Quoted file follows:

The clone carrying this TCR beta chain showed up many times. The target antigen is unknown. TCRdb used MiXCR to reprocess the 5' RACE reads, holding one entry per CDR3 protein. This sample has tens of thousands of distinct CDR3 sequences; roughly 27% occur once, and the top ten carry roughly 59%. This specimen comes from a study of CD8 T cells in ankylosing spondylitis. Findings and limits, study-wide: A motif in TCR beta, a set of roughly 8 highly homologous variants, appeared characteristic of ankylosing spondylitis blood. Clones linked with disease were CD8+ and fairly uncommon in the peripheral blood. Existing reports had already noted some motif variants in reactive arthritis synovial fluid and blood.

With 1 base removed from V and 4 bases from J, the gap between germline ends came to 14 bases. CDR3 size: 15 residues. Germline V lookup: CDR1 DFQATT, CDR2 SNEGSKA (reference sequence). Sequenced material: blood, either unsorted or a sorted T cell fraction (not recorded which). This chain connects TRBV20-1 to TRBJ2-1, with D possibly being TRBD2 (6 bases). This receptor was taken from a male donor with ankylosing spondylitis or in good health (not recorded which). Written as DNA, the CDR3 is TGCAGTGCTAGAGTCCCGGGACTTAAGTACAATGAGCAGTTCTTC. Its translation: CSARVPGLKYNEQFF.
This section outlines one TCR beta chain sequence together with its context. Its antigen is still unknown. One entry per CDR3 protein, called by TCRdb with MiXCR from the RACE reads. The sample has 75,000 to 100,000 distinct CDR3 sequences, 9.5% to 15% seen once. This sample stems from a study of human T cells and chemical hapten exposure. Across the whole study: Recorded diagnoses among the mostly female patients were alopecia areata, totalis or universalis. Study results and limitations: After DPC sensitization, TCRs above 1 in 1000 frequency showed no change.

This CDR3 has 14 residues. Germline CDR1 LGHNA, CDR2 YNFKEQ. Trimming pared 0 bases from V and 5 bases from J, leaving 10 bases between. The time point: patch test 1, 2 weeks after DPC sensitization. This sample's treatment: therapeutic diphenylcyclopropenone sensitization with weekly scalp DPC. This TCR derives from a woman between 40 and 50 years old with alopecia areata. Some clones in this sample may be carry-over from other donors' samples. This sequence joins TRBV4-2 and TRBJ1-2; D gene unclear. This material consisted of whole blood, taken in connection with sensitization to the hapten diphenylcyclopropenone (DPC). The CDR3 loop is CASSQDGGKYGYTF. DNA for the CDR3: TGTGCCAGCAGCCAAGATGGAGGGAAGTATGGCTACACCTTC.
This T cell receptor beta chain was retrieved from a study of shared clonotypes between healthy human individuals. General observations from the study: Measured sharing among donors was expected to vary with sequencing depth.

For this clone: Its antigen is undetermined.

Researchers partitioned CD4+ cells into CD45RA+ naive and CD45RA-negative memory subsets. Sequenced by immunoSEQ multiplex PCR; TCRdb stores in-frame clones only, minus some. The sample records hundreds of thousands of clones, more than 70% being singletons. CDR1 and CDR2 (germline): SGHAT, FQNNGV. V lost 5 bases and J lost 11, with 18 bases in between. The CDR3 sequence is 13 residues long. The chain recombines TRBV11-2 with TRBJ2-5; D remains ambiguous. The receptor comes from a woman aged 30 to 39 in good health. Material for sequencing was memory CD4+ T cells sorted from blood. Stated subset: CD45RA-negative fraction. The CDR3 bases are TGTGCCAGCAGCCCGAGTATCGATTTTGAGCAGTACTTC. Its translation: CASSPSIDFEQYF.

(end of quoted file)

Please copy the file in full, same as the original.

The clone carrying this TCR beta chain showed up many times. The target antigen is unknown. TCRdb used MiXCR to reprocess the 5' RACE reads, holding one entry per CDR3 protein. This sample has tens of thousands of distinct CDR3 sequences; roughly 27% occur once, and the top ten carry roughly 59%. This specimen comes from a study of CD8 T cells in ankylosing spondylitis. Findings and limits, study-wide: A motif in TCR beta, a set of roughly 8 highly homologous variants, appeared characteristic of ankylosing spondylitis blood. Clones linked with disease were CD8+ and fairly uncommon in the peripheral blood. Existing reports had already noted some motif variants in reactive arthritis synovial fluid and blood.

With 1 base removed from V and 4 bases from J, the gap between germline ends came to 14 bases. CDR3 size: 15 residues. Germline V lookup: CDR1 DFQATT, CDR2 SNEGSKA (reference sequence). Sequenced material: blood, either unsorted or a sorted T cell fraction (not recorded which). This chain connects TRBV20-1 to TRBJ2-1, with D possibly being TRBD2 (6 bases). This receptor was taken from a male donor with ankylosing spondylitis or in good health (not recorded which). Written as DNA, the CDR3 is TGCAGTGCTAGAGTCCCGGGACTTAAGTACAATGAGCAGTTCTTC. Its translation: CSARVPGLKYNEQFF.
This section outlines one TCR beta chain sequence together with its context. Its antigen is still unknown. One entry per CDR3 protein, called by TCRdb with MiXCR from the RACE reads. The sample has 75,000 to 100,000 distinct CDR3 sequences, 9.5% to 15% seen once. This sample stems from a study of human T cells and chemical hapten exposure. Across the whole study: Recorded diagnoses among the mostly female patients were alopecia areata, totalis or universalis. Study results and limitations: After DPC sensitization, TCRs above 1 in 1000 frequency showed no change.

This CDR3 has 14 residues. Germline CDR1 LGHNA, CDR2 YNFKEQ. Trimming pared 0 bases from V and 5 bases from J, leaving 10 bases between. The time point: patch test 1, 2 weeks after DPC sensitization. This sample's treatment: therapeutic diphenylcyclopropenone sensitization with weekly scalp DPC. This TCR derives from a woman between 40 and 50 years old with alopecia areata. Some clones in this sample may be carry-over from other donors' samples. This sequence joins TRBV4-2 and TRBJ1-2; D gene unclear. This material consisted of whole blood, taken in connection with sensitization to the hapten diphenylcyclopropenone (DPC). The CDR3 loop is CASSQDGGKYGYTF. DNA for the CDR3: TGTGCCAGCAGCCAAGATGGAGGGAAGTATGGCTACACCTTC.
This T cell receptor beta chain was retrieved from a study of shared clonotypes between healthy human individuals. General observations from the study: Measured sharing among donors was expected to vary with sequencing depth.

For this clone: Its antigen is undetermined.

Researchers partitioned CD4+ cells into CD45RA+ naive and CD45RA-negative memory subsets. Sequenced by immunoSEQ multiplex PCR; TCRdb stores in-frame clones only, minus some. The sample records hundreds of thousands of clones, more than 70% being singletons. CDR1 and CDR2 (germline): SGHAT, FQNNGV. V lost 5 bases and J lost 11, with 18 bases in between. The CDR3 sequence is 13 residues long. The chain recombines TRBV11-2 with TRBJ2-5; D remains ambiguous. The receptor comes from a woman aged 30 to 39 in good health. Material for sequencing was memory CD4+ T cells sorted from blood. Stated subset: CD45RA-negative fraction. The CDR3 bases are TGTGCCAGCAGCCCGAGTATCGATTTTGAGCAGTACTTC. Its translation: CASSPSIDFEQYF.